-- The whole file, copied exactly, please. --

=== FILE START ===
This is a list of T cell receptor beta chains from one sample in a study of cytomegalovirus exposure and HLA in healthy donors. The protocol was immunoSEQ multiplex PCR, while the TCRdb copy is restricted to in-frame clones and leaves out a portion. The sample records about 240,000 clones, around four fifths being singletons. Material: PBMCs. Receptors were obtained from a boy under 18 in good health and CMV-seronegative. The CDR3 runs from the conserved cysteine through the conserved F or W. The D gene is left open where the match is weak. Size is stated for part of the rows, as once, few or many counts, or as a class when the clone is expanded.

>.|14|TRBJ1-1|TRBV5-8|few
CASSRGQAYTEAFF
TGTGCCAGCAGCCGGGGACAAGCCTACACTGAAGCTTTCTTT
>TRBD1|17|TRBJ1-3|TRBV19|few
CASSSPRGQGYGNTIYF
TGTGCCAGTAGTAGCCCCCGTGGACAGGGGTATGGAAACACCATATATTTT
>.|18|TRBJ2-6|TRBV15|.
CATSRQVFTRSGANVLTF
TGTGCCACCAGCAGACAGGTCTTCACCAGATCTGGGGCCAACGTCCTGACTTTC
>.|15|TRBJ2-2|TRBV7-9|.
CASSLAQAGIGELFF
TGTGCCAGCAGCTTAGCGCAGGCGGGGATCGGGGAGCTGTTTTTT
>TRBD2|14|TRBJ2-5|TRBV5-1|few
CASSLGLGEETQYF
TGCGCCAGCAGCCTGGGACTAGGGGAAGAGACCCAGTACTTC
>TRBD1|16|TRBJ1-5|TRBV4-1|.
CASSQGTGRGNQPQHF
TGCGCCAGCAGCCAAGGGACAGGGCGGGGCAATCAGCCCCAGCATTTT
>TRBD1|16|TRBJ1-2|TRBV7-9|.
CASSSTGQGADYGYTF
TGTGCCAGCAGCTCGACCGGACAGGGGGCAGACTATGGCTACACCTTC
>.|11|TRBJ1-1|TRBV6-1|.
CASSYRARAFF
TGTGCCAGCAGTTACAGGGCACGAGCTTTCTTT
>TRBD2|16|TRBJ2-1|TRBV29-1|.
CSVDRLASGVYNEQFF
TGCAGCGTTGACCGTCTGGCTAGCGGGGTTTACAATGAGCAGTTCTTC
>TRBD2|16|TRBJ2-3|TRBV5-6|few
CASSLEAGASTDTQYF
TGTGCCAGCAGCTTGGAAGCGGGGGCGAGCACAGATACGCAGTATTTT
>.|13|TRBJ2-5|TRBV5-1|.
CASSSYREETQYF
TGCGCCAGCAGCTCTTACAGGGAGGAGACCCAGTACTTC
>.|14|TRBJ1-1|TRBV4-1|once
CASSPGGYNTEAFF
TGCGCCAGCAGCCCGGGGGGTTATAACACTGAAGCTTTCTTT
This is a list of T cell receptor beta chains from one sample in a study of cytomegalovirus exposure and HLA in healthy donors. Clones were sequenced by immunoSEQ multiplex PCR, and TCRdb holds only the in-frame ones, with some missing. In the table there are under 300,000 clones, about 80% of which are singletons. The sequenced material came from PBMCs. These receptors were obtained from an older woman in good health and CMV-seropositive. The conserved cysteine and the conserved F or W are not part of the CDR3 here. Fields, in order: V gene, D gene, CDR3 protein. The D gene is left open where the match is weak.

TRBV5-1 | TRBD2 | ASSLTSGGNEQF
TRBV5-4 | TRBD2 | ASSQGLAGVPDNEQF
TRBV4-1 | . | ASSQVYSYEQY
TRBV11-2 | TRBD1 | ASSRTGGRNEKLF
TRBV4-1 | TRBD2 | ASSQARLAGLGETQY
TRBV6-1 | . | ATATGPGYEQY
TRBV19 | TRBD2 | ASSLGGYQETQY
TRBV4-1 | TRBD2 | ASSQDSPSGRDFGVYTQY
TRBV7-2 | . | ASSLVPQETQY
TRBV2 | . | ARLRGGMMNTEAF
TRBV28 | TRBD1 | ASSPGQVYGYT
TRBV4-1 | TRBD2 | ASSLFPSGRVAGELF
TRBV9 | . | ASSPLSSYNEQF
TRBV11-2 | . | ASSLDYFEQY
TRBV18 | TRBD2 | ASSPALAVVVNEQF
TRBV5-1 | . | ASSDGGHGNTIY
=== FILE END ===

This is a list of T cell receptor beta chains from one sample in a study of cytomegalovirus exposure and HLA in healthy donors. The protocol was immunoSEQ multiplex PCR, while the TCRdb copy is restricted to in-frame clones and leaves out a portion. The sample records about 240,000 clones, around four fifths being singletons. Material: PBMCs. Receptors were obtained from a boy under 18 in good health and CMV-seronegative. The CDR3 runs from the conserved cysteine through the conserved F or W. The D gene is left open where the match is weak. Size is stated for part of the rows, as once, few or many counts, or as a class when the clone is expanded.

>.|14|TRBJ1-1|TRBV5-8|few
CASSRGQAYTEAFF
TGTGCCAGCAGCCGGGGACAAGCCTACACTGAAGCTTTCTTT
>TRBD1|17|TRBJ1-3|TRBV19|few
CASSSPRGQGYGNTIYF
TGTGCCAGTAGTAGCCCCCGTGGACAGGGGTATGGAAACACCATATATTTT
>.|18|TRBJ2-6|TRBV15|.
CATSRQVFTRSGANVLTF
TGTGCCACCAGCAGACAGGTCTTCACCAGATCTGGGGCCAACGTCCTGACTTTC
>.|15|TRBJ2-2|TRBV7-9|.
CASSLAQAGIGELFF
TGTGCCAGCAGCTTAGCGCAGGCGGGGATCGGGGAGCTGTTTTTT
>TRBD2|14|TRBJ2-5|TRBV5-1|few
CASSLGLGEETQYF
TGCGCCAGCAGCCTGGGACTAGGGGAAGAGACCCAGTACTTC
>TRBD1|16|TRBJ1-5|TRBV4-1|.
CASSQGTGRGNQPQHF
TGCGCCAGCAGCCAAGGGACAGGGCGGGGCAATCAGCCCCAGCATTTT
>TRBD1|16|TRBJ1-2|TRBV7-9|.
CASSSTGQGADYGYTF
TGTGCCAGCAGCTCGACCGGACAGGGGGCAGACTATGGCTACACCTTC
>.|11|TRBJ1-1|TRBV6-1|.
CASSYRARAFF
TGTGCCAGCAGTTACAGGGCACGAGCTTTCTTT
>TRBD2|16|TRBJ2-1|TRBV29-1|.
CSVDRLASGVYNEQFF
TGCAGCGTTGACCGTCTGGCTAGCGGGGTTTACAATGAGCAGTTCTTC
>TRBD2|16|TRBJ2-3|TRBV5-6|few
CASSLEAGASTDTQYF
TGTGCCAGCAGCTTGGAAGCGGGGGCGAGCACAGATACGCAGTATTTT
>.|13|TRBJ2-5|TRBV5-1|.
CASSSYREETQYF
TGCGCCAGCAGCTCTTACAGGGAGGAGACCCAGTACTTC
>.|14|TRBJ1-1|TRBV4-1|once
CASSPGGYNTEAFF
TGCGCCAGCAGCCCGGGGGGTTATAACACTGAAGCTTTCTTT
This is a list of T cell receptor beta chains from one sample in a study of cytomegalovirus exposure and HLA in healthy donors. Clones were sequenced by immunoSEQ multiplex PCR, and TCRdb holds only the in-frame ones, with some missing. In the table there are under 300,000 clones, about 80% of which are singletons. The sequenced material came from PBMCs. These receptors were obtained from an older woman in good health and CMV-seropositive. The conserved cysteine and the conserved F or W are not part of the CDR3 here. Fields, in order: V gene, D gene, CDR3 protein. The D gene is left open where the match is weak.

TRBV5-1 | TRBD2 | ASSLTSGGNEQF
TRBV5-4 | TRBD2 | ASSQGLAGVPDNEQF
TRBV4-1 | . | ASSQVYSYEQY
TRBV11-2 | TRBD1 | ASSRTGGRNEKLF
TRBV4-1 | TRBD2 | ASSQARLAGLGETQY
TRBV6-1 | . | ATATGPGYEQY
TRBV19 | TRBD2 | ASSLGGYQETQY
TRBV4-1 | TRBD2 | ASSQDSPSGRDFGVYTQY
TRBV7-2 | . | ASSLVPQETQY
TRBV2 | . | ARLRGGMMNTEAF
TRBV28 | TRBD1 | ASSPGQVYGYT
TRBV4-1 | TRBD2 | ASSLFPSGRVAGELF
TRBV9 | . | ASSPLSSYNEQF
TRBV11-2 | . | ASSLDYFEQY
TRBV18 | TRBD2 | ASSPALAVVVNEQF
TRBV5-1 | . | ASSDGGHGNTIY